I'm preparing my grad school applications (CV, letter of intent, etc) and in these I need to include my GPA. My school uses the 4.3 scale and I feel as though not including this information is misleading since my GPA will look better when compared to someone who is actually marked out of a 4.0.

But I have not seen this in any online example nor have I seen it in any of the outlines that schools give for their expected applications.

Should I include the GPA scale and if so how do I do this? Would 3.9 / 4.3 be reasonable?

Update / Solution

By the general look of the comments it is best to avoid ambiguity by stating the scale up front. So, I think the general consensus is GPA/grades should be reported along side their scales.

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    I've never included in my CV, but I did always send my diploma supplement that contains a detailed explanation of the grading system. – gerrit Jul 24 '15 at 13:08
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    In countries where GPA is unheard of, one always includes both numerator and denominator for marks. The Italian high school final exam is marked out of /100 and university degrees out of /110. You'll therefore see people writing things like 104/110. – JoErNanO Jul 24 '15 at 14:44
  • Your official transcript will almost certainly explain your institution's grading system, including the fact that the top of the scale is 4.3, not 4.0. – JeffE Jul 24 '15 at 22:56

I had the experience of sitting on a graduate admissions committee during my years in graduate school. (This was at a "top-10" school in my field, though not a "top-5".) In my experience, the raw GPA number was mainly used to make a "first cut" to weed out the fraction of applications that were almost certainly sub-par. (Things like super-low GRE scores were also used at this stage as well.) Once the applications got beyond this initial screening, committee members would read carefully through them; and at this point, the raw GPA was put aside in favor of the more detailed grade information on the transcript. Almost every transcript, especially those from US colleges or universities, had an explanation on the back about the system used to assign grades and calculate the GPA. There's enough variety in the systems used by different institutions (even within the US—foreign institutions had even more variety) that I always had to read through this information to contextualize what I saw on the transcript.

Which is to say: it's probably best to be honest about your GPA in the CV. But if you don't mention it specifically, the committee members will almost certainly still be able to figure out that your school had a 4.3 scale; and they almost certainly won't hold it against you for not mentioning it once they've figured it out.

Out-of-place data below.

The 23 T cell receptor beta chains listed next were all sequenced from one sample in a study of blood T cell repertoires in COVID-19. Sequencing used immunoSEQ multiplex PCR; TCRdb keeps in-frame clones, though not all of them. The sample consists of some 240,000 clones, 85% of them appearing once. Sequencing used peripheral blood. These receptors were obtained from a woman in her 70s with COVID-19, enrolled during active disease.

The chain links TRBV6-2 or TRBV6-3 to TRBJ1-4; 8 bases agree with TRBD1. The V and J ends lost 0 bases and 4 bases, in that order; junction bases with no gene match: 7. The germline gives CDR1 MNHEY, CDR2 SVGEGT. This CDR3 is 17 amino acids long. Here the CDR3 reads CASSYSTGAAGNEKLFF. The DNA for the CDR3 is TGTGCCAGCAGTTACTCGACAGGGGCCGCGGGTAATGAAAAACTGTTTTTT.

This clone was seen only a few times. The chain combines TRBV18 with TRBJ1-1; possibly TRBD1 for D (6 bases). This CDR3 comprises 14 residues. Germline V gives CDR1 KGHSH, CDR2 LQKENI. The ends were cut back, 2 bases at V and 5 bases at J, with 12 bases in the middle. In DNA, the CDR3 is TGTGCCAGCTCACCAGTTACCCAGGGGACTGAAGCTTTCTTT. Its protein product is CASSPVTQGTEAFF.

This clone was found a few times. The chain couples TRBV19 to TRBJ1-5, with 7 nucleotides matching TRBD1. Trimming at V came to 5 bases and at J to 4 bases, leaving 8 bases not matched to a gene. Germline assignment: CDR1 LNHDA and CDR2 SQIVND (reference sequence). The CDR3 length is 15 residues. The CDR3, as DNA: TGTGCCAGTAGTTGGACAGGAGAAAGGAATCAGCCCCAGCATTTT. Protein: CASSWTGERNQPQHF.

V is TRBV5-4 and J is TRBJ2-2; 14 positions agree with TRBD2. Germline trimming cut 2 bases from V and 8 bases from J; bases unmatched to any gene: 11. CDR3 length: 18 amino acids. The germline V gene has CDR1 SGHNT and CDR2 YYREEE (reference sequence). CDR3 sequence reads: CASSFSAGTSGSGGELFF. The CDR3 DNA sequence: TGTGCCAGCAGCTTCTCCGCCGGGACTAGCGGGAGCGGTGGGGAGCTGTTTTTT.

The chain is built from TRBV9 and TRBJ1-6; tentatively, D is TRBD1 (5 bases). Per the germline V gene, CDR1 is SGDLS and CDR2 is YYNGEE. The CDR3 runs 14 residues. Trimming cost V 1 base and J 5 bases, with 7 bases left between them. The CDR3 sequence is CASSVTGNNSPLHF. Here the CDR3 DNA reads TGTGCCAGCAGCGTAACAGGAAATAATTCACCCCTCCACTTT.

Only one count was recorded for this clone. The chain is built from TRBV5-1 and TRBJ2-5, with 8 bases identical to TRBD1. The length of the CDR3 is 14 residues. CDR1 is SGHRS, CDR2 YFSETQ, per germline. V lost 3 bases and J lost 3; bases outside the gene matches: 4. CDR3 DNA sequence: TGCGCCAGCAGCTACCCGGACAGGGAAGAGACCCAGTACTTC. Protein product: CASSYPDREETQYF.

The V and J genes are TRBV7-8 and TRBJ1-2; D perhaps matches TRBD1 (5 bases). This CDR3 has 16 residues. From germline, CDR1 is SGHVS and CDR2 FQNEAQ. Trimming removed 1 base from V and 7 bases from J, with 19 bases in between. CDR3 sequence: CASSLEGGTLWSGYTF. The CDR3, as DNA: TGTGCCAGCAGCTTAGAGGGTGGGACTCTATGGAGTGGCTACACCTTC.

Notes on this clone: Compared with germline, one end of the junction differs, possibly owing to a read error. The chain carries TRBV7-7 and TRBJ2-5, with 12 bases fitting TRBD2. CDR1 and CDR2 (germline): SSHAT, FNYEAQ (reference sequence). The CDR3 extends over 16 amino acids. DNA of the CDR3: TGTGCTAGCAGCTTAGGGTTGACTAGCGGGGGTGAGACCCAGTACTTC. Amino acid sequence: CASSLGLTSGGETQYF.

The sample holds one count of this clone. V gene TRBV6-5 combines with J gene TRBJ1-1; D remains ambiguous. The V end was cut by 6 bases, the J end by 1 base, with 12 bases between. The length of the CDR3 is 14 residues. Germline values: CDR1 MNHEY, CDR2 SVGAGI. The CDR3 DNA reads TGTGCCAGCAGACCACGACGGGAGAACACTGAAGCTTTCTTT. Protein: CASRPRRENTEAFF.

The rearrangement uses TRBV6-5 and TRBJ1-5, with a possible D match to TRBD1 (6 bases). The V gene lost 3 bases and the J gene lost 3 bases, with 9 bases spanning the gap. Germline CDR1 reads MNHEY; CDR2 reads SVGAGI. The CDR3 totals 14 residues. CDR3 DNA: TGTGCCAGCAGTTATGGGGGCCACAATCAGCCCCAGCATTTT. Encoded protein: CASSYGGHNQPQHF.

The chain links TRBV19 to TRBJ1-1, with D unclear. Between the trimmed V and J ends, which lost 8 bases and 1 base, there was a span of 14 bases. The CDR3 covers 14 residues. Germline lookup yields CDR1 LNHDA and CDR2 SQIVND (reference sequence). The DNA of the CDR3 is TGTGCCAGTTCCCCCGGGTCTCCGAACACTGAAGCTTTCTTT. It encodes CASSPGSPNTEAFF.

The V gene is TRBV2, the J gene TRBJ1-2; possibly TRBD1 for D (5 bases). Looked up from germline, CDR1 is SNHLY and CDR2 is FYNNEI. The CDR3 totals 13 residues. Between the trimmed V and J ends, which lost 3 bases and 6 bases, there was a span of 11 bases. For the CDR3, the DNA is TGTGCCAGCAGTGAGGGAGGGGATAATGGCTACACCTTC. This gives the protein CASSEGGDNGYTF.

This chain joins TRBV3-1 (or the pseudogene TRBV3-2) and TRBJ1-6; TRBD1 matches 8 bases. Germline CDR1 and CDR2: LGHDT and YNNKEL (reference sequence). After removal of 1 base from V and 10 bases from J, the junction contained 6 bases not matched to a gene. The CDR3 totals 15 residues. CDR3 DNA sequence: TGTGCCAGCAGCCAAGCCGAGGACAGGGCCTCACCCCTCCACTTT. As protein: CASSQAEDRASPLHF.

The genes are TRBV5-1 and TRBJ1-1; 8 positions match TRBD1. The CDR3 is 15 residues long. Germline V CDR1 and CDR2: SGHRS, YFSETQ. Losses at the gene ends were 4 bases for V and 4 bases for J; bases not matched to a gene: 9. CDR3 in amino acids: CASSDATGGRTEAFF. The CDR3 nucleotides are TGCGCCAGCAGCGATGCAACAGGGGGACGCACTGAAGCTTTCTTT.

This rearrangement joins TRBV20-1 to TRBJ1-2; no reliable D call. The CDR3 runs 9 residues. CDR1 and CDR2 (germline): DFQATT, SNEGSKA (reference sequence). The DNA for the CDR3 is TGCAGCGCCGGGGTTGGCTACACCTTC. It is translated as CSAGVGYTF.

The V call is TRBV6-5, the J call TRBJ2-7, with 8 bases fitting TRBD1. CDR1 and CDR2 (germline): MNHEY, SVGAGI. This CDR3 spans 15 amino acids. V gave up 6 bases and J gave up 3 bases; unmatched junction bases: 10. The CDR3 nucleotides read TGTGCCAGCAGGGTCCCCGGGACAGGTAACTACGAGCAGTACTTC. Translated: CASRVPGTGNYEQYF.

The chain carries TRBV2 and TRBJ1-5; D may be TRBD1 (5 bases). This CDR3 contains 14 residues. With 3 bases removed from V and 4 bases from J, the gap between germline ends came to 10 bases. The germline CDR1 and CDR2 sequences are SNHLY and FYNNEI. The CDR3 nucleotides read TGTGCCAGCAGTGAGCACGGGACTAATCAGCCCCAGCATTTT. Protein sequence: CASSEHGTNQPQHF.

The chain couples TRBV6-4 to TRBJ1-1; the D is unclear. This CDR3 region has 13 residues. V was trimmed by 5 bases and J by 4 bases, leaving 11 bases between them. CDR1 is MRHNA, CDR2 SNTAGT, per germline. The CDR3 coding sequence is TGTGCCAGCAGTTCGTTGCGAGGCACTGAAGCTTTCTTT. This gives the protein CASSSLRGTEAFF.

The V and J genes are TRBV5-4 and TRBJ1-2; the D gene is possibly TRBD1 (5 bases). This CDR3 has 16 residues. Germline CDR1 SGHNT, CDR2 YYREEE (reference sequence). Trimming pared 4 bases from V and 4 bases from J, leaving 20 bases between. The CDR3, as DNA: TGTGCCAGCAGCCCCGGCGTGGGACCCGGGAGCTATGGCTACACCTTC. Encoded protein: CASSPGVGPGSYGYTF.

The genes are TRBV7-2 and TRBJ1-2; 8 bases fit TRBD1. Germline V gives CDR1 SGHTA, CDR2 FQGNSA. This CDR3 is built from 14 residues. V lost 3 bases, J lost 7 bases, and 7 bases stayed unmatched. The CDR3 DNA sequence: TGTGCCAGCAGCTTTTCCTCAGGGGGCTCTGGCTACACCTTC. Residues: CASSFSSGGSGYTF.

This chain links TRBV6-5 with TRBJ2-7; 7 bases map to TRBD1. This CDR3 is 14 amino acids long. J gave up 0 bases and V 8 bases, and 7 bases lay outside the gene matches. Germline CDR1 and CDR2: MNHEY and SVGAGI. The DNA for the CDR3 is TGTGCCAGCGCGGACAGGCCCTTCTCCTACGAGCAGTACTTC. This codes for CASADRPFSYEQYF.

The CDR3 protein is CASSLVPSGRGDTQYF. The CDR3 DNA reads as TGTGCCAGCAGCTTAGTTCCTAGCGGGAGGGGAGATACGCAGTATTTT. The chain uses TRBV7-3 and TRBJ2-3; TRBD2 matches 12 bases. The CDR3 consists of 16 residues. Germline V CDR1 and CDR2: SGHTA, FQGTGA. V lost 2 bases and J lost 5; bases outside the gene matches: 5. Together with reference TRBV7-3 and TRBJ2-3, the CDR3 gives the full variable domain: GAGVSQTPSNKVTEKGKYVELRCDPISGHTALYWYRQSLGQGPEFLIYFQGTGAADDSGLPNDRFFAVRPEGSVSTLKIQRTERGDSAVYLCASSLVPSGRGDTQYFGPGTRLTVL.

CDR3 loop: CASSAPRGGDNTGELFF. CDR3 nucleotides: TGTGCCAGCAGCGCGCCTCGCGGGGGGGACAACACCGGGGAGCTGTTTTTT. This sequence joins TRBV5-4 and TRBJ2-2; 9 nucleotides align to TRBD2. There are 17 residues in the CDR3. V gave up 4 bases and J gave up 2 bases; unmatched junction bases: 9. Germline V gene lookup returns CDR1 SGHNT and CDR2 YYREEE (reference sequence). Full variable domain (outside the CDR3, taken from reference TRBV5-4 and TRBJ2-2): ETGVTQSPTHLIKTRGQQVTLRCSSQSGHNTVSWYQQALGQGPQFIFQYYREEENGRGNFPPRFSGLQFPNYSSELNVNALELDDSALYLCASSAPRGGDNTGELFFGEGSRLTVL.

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    "the committee members will almost certainly still be able to figure out" - seriously? As each country/discipline/university, in a given year, can have a different scale, do they put so much effort in the very initial step? While 4.3 clearly indicates a different scale what if it were 3.9 or 4.0 (out of, say, 6)? – Piotr Migdal Jul 24 '15 at 18:33
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    I can only speak to my own experience. It's possible, of course, that faulty assumptions concerning GPAs are made and never caught by any of the multiple committee members reading a given application (though the fact that multiple people read each application makes this less likely.) I'm merely saying that graduate admissions committees are aware that non-standard grading scales exist, and so they're generally on the lookout for them. – Michael Seifert Jul 24 '15 at 19:01

If your transcript doesn't include an explanation of the grading system (usually on the back?), then why not include a copy of the page in the bulletin or other official document that explains it?

I have to agree with the previous poster, having been a student rep on the admissions committee of my Ph.D. program (top-5 school), that 99% of those applying will have excellent GPAs and GRE scores. The faculty told the student reps to look for people whose statements suggested they would be a good fit for our program (i.e., knew what the program was about and spoke to that in their statement, rather than submitting a cookie-cutter statement that would serve for all ten of the programs they applied to). Indeed, that made the good candidates stand out and was the best indicator of who was ultimately admitted. The more you appeal to even an individual faculty member who thinks it would be interesting to work with you, the better your chances of admission.

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